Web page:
$ octez-client get balance for tf2
320965.299553 ꜩ

Transferring funds

Transferring funds is one of the basic operations on Tezos. Use the transfer command. Here we transfer 2tz from the ledger address to our hot wallet (see above). The client waits for the operation to be included.

$ octez-client transfer 2 from ledger_chris to christopher
Node is bootstrapped.
Estimated gas: 168.854 units (will add 0 for safety)
Estimated storage: no bytes added
Operation successfully injected in the node.
Operation hash is 'op9FMksK8....mhemFDe'
Waiting for the operation to be included...
Operation found in block: BM3j9wheDt6....Kysj9 (pass: 3, offset: 0)
This sequence of operations was run:
  Manager signed operations:
    From: tz1....
    Fee to the baker: ꜩ0.00027
    Expected counter: 101325042
    Gas limit: 169
    Storage limit: 0 bytes
    Balance updates:
      tz1.... ... -ꜩ0.00027
      payload fees(the block proposer) ....... +ꜩ0.00027
    Transaction:
      Amount: ꜩ2
      From: tz1....
      To: tz1...
      This transaction was successfully applied
      Consumed gas: 168.788
      Balance updates:
        tz1... ... -ꜩ2
        tz1... ... +ꜩ2

The operation has only been included 0 blocks ago.
We recommend to wait more.
Use command
  octez-client wait for op9FMks...hemFDe to be included --confirmations 1 --branch BLZG....f9XRXUE
and/or an external block explorer.

(If you are using a Ledger, you will need to accept the transaction on the Ledger device.)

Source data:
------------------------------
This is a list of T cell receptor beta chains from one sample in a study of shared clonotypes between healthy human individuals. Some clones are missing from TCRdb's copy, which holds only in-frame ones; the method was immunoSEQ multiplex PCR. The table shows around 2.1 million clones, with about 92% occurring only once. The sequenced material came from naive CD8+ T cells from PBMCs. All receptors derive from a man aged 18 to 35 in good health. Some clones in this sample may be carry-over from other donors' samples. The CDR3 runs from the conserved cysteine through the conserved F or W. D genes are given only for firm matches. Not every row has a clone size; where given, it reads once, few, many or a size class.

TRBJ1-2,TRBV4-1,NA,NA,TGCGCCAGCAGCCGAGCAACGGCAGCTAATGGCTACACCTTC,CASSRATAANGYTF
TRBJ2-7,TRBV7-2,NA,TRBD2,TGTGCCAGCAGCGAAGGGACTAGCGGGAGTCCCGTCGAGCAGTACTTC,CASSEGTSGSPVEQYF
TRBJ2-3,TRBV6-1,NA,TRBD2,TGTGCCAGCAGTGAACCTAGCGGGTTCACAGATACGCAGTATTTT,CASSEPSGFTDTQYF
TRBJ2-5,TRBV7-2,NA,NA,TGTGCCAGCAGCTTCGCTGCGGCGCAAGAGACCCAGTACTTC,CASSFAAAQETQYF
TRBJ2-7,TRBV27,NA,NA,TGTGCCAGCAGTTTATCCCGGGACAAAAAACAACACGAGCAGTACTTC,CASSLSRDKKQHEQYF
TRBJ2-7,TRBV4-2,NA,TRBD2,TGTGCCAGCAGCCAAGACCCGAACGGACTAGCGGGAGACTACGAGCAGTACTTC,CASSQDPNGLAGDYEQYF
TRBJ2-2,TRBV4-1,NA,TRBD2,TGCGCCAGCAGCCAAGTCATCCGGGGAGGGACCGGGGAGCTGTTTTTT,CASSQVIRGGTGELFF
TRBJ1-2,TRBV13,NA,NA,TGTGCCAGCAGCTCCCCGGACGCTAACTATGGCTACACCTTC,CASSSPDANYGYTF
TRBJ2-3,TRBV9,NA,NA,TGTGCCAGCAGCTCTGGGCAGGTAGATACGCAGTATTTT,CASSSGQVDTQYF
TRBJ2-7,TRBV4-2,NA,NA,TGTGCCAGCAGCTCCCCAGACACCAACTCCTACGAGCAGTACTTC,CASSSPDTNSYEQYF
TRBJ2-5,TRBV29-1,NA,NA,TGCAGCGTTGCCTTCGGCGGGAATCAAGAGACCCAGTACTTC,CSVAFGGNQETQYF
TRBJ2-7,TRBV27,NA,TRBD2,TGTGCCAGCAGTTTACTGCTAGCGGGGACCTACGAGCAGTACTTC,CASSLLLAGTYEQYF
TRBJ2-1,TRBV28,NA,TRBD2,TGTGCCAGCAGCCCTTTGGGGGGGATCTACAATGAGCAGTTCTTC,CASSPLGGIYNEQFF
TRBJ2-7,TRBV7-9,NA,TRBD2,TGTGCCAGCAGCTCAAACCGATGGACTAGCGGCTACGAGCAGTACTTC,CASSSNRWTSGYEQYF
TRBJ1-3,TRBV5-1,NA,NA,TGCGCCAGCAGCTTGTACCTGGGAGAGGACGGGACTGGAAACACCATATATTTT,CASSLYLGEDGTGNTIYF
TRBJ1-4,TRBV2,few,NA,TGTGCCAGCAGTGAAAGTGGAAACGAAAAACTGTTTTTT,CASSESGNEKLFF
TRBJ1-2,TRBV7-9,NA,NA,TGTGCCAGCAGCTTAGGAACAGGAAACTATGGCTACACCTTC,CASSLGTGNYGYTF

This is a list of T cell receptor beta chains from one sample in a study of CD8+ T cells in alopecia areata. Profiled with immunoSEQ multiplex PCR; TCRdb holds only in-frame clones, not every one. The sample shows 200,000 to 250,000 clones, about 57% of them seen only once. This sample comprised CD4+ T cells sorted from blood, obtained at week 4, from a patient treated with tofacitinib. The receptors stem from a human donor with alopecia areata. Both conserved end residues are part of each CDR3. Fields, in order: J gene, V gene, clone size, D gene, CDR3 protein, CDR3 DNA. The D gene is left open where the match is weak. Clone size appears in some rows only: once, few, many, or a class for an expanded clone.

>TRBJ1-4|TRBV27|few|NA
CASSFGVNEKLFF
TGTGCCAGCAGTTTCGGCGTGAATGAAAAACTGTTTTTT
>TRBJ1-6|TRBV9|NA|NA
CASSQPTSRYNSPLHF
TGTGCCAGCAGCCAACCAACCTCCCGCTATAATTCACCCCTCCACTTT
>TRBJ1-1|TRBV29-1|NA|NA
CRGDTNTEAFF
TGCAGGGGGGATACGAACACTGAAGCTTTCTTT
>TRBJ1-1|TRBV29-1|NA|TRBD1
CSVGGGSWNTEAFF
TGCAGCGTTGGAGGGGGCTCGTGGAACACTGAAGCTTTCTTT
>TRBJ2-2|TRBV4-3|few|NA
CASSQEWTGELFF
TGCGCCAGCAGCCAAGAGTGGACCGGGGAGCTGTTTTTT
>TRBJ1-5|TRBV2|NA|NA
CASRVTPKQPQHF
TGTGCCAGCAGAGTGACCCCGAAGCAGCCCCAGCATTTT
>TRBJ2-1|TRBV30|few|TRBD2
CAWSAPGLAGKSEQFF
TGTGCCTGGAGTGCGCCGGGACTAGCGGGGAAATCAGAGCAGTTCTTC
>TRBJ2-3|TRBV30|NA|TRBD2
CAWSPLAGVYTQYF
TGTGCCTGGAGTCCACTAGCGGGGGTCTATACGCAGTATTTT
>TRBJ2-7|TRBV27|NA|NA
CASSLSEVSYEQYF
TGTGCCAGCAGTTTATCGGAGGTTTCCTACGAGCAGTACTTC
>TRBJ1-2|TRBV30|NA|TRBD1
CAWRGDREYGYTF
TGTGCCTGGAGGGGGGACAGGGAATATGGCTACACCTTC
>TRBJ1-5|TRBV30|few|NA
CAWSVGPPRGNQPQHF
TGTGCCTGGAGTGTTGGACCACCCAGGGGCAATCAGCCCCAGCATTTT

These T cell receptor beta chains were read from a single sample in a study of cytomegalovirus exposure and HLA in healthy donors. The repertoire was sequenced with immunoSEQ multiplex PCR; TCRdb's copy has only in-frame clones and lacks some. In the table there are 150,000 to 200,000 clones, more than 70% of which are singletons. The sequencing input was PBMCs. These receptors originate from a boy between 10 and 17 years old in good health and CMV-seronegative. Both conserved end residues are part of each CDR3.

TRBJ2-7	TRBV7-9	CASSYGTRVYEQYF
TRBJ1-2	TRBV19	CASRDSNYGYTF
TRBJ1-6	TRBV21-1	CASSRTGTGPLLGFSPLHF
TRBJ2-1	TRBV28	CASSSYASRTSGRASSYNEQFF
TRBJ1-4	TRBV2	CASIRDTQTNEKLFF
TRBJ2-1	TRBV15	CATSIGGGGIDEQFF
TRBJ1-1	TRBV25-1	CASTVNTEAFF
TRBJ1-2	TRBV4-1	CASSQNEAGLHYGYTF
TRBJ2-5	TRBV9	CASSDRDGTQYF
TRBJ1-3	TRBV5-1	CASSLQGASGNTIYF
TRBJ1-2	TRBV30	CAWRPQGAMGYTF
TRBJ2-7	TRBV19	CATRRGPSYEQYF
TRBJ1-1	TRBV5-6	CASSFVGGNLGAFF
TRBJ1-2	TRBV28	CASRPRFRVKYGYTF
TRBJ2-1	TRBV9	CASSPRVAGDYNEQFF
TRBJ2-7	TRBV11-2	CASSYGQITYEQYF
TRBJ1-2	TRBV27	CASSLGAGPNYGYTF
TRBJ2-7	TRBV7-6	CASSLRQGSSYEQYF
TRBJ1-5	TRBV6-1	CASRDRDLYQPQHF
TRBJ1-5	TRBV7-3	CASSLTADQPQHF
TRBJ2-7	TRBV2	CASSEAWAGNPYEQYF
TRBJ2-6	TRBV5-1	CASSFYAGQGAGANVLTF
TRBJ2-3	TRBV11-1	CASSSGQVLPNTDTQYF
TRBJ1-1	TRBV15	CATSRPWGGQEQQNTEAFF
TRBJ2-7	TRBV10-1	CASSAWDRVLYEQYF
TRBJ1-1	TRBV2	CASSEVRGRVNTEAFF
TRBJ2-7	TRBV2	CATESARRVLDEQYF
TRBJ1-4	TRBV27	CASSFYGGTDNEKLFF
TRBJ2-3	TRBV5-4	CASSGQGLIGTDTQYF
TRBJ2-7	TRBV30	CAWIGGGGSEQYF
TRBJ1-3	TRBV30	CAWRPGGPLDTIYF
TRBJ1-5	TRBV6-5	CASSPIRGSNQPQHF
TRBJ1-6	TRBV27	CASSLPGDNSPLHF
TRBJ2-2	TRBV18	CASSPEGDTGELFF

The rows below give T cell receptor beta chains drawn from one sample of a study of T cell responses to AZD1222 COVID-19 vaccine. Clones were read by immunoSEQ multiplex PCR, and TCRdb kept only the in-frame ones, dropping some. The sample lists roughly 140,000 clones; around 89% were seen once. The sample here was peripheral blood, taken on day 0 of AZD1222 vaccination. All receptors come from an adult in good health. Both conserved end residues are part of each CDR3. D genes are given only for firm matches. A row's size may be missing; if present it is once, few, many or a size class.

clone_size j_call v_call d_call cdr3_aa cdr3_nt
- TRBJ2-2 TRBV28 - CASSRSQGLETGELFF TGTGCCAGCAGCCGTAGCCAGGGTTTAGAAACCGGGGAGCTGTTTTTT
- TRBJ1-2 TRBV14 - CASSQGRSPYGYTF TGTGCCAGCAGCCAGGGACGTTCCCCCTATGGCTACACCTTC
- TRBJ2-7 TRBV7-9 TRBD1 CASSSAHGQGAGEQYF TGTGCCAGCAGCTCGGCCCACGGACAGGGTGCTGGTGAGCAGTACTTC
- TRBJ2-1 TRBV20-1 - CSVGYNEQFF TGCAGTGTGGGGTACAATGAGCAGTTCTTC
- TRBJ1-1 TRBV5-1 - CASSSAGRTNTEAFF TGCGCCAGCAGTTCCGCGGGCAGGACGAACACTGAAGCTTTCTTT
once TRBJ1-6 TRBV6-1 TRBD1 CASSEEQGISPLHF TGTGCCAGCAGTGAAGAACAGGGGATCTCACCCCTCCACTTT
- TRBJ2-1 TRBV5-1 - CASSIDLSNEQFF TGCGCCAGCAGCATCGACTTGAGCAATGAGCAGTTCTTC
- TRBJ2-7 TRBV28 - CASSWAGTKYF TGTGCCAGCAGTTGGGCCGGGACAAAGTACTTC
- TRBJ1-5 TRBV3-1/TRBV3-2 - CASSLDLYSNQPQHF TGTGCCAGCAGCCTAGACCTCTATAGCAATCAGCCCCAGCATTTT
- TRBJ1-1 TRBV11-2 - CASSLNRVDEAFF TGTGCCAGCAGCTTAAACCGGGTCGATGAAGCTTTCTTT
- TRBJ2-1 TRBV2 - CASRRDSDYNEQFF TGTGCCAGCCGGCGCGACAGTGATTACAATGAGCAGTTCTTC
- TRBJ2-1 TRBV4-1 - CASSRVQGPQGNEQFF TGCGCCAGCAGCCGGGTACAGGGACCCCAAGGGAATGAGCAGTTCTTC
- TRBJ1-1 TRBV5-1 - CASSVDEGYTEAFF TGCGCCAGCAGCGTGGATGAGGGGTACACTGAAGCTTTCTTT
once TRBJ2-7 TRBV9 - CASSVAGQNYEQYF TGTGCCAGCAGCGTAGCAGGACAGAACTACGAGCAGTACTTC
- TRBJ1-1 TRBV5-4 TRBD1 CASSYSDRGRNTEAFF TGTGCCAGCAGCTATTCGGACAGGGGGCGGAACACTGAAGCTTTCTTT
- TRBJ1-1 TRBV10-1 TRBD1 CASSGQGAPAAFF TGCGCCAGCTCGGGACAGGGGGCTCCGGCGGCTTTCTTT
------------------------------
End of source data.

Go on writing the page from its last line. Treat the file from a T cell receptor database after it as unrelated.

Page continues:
You can check that the transfer has been included fully by running the suggested command above.

$ octez-client wait for op9FMks...hemFDe to be included --confirmations 1 --branch BLZG....f9XRXUE
Operation found in block: BM3j9wh....Kysj9 (pass: 3, offset: 0)
Operation received 1 confirmations as of block: BLC5...KpmC

Or if you are feeling weak and need a graphical interlude, you can use a block explorer such as TzStats or TzKt.

Delegating

Baking is the process of creating new blocks on the Tezos blockchain using your coins as a stake. The stake is your bond that you will behave well on the network.

You do not have to bake to take part in the Tezos network. Instead you can delegate your coins to a public baker who will bake them on your behalf. Often they will charge a small fee, but they will give you the baking rewards.

If you do not stake your funds in some way it is like putting money into a mattress and forgetting about it. The analogy in the banking world is “interest on your savings”.

Once you have found your baker of choice, you can delegate to them on the command-line as follows: